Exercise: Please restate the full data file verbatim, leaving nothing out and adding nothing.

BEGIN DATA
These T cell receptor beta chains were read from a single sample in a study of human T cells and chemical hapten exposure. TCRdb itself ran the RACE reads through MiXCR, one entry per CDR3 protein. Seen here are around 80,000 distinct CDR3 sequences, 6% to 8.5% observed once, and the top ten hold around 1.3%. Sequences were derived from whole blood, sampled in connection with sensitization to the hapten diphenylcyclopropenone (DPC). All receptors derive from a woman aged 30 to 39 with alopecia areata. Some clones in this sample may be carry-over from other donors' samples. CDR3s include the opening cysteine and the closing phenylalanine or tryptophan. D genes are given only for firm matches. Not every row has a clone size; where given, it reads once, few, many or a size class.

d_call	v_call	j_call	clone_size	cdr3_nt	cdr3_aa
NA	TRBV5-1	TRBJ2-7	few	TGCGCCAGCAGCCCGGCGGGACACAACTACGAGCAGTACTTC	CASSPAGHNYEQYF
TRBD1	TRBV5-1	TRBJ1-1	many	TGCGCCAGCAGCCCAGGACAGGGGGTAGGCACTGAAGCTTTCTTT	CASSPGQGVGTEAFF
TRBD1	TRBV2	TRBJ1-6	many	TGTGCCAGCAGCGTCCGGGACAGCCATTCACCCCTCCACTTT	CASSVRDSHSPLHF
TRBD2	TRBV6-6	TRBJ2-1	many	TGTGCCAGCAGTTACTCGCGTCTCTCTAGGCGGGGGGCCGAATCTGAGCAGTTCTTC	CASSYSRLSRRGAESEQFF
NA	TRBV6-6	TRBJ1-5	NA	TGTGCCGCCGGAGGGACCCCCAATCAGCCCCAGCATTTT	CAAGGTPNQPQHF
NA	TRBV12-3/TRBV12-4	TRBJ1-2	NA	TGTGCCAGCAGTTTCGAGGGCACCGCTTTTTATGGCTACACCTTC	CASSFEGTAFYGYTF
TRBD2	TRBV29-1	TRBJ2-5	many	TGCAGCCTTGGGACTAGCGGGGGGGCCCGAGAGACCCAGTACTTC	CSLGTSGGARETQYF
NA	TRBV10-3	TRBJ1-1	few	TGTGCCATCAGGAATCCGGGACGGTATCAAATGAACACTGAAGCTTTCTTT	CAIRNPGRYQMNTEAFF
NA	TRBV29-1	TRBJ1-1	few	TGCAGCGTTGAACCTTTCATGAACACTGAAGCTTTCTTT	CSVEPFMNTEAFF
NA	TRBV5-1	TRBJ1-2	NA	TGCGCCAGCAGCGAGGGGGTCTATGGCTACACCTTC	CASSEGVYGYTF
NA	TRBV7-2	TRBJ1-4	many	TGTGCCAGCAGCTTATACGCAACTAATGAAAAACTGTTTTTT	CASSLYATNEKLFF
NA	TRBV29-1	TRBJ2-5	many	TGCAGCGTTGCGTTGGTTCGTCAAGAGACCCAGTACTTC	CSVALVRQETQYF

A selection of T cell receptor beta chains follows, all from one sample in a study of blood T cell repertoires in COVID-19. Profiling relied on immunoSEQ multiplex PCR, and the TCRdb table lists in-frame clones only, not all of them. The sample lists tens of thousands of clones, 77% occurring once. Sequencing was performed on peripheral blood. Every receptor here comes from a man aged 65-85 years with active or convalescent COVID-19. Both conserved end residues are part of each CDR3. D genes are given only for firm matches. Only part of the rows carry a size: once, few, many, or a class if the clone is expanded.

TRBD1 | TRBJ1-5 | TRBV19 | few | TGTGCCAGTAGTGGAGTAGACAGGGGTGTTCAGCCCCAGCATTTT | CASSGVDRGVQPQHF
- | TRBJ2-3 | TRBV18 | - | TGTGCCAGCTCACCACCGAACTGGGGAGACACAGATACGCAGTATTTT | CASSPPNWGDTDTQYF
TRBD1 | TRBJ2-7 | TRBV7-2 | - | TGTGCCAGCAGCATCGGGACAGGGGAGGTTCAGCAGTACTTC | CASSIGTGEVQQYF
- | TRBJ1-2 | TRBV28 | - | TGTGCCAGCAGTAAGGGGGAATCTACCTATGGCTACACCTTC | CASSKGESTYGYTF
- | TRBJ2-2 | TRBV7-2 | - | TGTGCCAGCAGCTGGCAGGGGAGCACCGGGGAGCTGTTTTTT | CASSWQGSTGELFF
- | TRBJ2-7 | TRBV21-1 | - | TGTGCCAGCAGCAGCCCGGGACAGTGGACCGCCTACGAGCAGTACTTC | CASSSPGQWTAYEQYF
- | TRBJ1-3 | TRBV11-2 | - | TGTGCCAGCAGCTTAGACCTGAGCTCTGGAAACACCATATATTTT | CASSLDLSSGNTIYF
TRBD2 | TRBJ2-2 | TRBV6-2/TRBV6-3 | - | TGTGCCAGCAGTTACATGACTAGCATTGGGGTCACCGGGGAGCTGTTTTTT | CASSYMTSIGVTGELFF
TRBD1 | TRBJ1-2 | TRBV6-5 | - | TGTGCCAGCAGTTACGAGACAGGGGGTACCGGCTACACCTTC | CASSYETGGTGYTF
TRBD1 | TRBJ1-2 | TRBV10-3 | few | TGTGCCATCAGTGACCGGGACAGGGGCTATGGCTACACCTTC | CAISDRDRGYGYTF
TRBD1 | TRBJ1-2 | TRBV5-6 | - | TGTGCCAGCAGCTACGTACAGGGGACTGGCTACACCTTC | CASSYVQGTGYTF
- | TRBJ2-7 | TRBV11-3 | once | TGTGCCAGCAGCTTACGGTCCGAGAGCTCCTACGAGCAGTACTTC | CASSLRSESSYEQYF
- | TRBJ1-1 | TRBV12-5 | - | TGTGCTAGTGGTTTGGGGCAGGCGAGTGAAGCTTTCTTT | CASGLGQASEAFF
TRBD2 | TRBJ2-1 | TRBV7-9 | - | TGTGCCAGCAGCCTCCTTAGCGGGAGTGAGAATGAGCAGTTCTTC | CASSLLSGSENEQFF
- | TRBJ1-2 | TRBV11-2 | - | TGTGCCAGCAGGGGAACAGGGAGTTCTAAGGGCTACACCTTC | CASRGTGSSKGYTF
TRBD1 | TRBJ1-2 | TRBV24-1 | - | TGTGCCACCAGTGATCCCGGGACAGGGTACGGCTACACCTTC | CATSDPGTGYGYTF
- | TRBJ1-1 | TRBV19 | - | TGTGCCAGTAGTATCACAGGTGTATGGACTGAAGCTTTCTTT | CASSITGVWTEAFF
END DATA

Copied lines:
These T cell receptor beta chains were read from a single sample in a study of human T cells and chemical hapten exposure. TCRdb itself ran the RACE reads through MiXCR, one entry per CDR3 protein. Seen here are around 80,000 distinct CDR3 sequences, 6% to 8.5% observed once, and the top ten hold around 1.3%. Sequences were derived from whole blood, sampled in connection with sensitization to the hapten diphenylcyclopropenone (DPC). All receptors derive from a woman aged 30 to 39 with alopecia areata. Some clones in this sample may be carry-over from other donors' samples. CDR3s include the opening cysteine and the closing phenylalanine or tryptophan. D genes are given only for firm matches. Not every row has a clone size; where given, it reads once, few, many or a size class.

d_call	v_call	j_call	clone_size	cdr3_nt	cdr3_aa
NA	TRBV5-1	TRBJ2-7	few	TGCGCCAGCAGCCCGGCGGGACACAACTACGAGCAGTACTTC	CASSPAGHNYEQYF
TRBD1	TRBV5-1	TRBJ1-1	many	TGCGCCAGCAGCCCAGGACAGGGGGTAGGCACTGAAGCTTTCTTT	CASSPGQGVGTEAFF
TRBD1	TRBV2	TRBJ1-6	many	TGTGCCAGCAGCGTCCGGGACAGCCATTCACCCCTCCACTTT	CASSVRDSHSPLHF
TRBD2	TRBV6-6	TRBJ2-1	many	TGTGCCAGCAGTTACTCGCGTCTCTCTAGGCGGGGGGCCGAATCTGAGCAGTTCTTC	CASSYSRLSRRGAESEQFF
NA	TRBV6-6	TRBJ1-5	NA	TGTGCCGCCGGAGGGACCCCCAATCAGCCCCAGCATTTT	CAAGGTPNQPQHF
NA	TRBV12-3/TRBV12-4	TRBJ1-2	NA	TGTGCCAGCAGTTTCGAGGGCACCGCTTTTTATGGCTACACCTTC	CASSFEGTAFYGYTF
TRBD2	TRBV29-1	TRBJ2-5	many	TGCAGCCTTGGGACTAGCGGGGGGGCCCGAGAGACCCAGTACTTC	CSLGTSGGARETQYF
NA	TRBV10-3	TRBJ1-1	few	TGTGCCATCAGGAATCCGGGACGGTATCAAATGAACACTGAAGCTTTCTTT	CAIRNPGRYQMNTEAFF
NA	TRBV29-1	TRBJ1-1	few	TGCAGCGTTGAACCTTTCATGAACACTGAAGCTTTCTTT	CSVEPFMNTEAFF
NA	TRBV5-1	TRBJ1-2	NA	TGCGCCAGCAGCGAGGGGGTCTATGGCTACACCTTC	CASSEGVYGYTF
NA	TRBV7-2	TRBJ1-4	many	TGTGCCAGCAGCTTATACGCAACTAATGAAAAACTGTTTTTT	CASSLYATNEKLFF
NA	TRBV29-1	TRBJ2-5	many	TGCAGCGTTGCGTTGGTTCGTCAAGAGACCCAGTACTTC	CSVALVRQETQYF

A selection of T cell receptor beta chains follows, all from one sample in a study of blood T cell repertoires in COVID-19. Profiling relied on immunoSEQ multiplex PCR, and the TCRdb table lists in-frame clones only, not all of them. The sample lists tens of thousands of clones, 77% occurring once. Sequencing was performed on peripheral blood. Every receptor here comes from a man aged 65-85 years with active or convalescent COVID-19. Both conserved end residues are part of each CDR3. D genes are given only for firm matches. Only part of the rows carry a size: once, few, many, or a class if the clone is expanded.

TRBD1 | TRBJ1-5 | TRBV19 | few | TGTGCCAGTAGTGGAGTAGACAGGGGTGTTCAGCCCCAGCATTTT | CASSGVDRGVQPQHF
- | TRBJ2-3 | TRBV18 | - | TGTGCCAGCTCACCACCGAACTGGGGAGACACAGATACGCAGTATTTT | CASSPPNWGDTDTQYF
TRBD1 | TRBJ2-7 | TRBV7-2 | - | TGTGCCAGCAGCATCGGGACAGGGGAGGTTCAGCAGTACTTC | CASSIGTGEVQQYF
- | TRBJ1-2 | TRBV28 | - | TGTGCCAGCAGTAAGGGGGAATCTACCTATGGCTACACCTTC | CASSKGESTYGYTF
- | TRBJ2-2 | TRBV7-2 | - | TGTGCCAGCAGCTGGCAGGGGAGCACCGGGGAGCTGTTTTTT | CASSWQGSTGELFF
- | TRBJ2-7 | TRBV21-1 | - | TGTGCCAGCAGCAGCCCGGGACAGTGGACCGCCTACGAGCAGTACTTC | CASSSPGQWTAYEQYF
- | TRBJ1-3 | TRBV11-2 | - | TGTGCCAGCAGCTTAGACCTGAGCTCTGGAAACACCATATATTTT | CASSLDLSSGNTIYF
TRBD2 | TRBJ2-2 | TRBV6-2/TRBV6-3 | - | TGTGCCAGCAGTTACATGACTAGCATTGGGGTCACCGGGGAGCTGTTTTTT | CASSYMTSIGVTGELFF
TRBD1 | TRBJ1-2 | TRBV6-5 | - | TGTGCCAGCAGTTACGAGACAGGGGGTACCGGCTACACCTTC | CASSYETGGTGYTF
TRBD1 | TRBJ1-2 | TRBV10-3 | few | TGTGCCATCAGTGACCGGGACAGGGGCTATGGCTACACCTTC | CAISDRDRGYGYTF
TRBD1 | TRBJ1-2 | TRBV5-6 | - | TGTGCCAGCAGCTACGTACAGGGGACTGGCTACACCTTC | CASSYVQGTGYTF
- | TRBJ2-7 | TRBV11-3 | once | TGTGCCAGCAGCTTACGGTCCGAGAGCTCCTACGAGCAGTACTTC | CASSLRSESSYEQYF
- | TRBJ1-1 | TRBV12-5 | - | TGTGCTAGTGGTTTGGGGCAGGCGAGTGAAGCTTTCTTT | CASGLGQASEAFF
TRBD2 | TRBJ2-1 | TRBV7-9 | - | TGTGCCAGCAGCCTCCTTAGCGGGAGTGAGAATGAGCAGTTCTTC | CASSLLSGSENEQFF
- | TRBJ1-2 | TRBV11-2 | - | TGTGCCAGCAGGGGAACAGGGAGTTCTAAGGGCTACACCTTC | CASRGTGSSKGYTF
TRBD1 | TRBJ1-2 | TRBV24-1 | - | TGTGCCACCAGTGATCCCGGGACAGGGTACGGCTACACCTTC | CATSDPGTGYGYTF
- | TRBJ1-1 | TRBV19 | - | TGTGCCAGTAGTATCACAGGTGTATGGACTGAAGCTTTCTTT | CASSITGVWTEAFF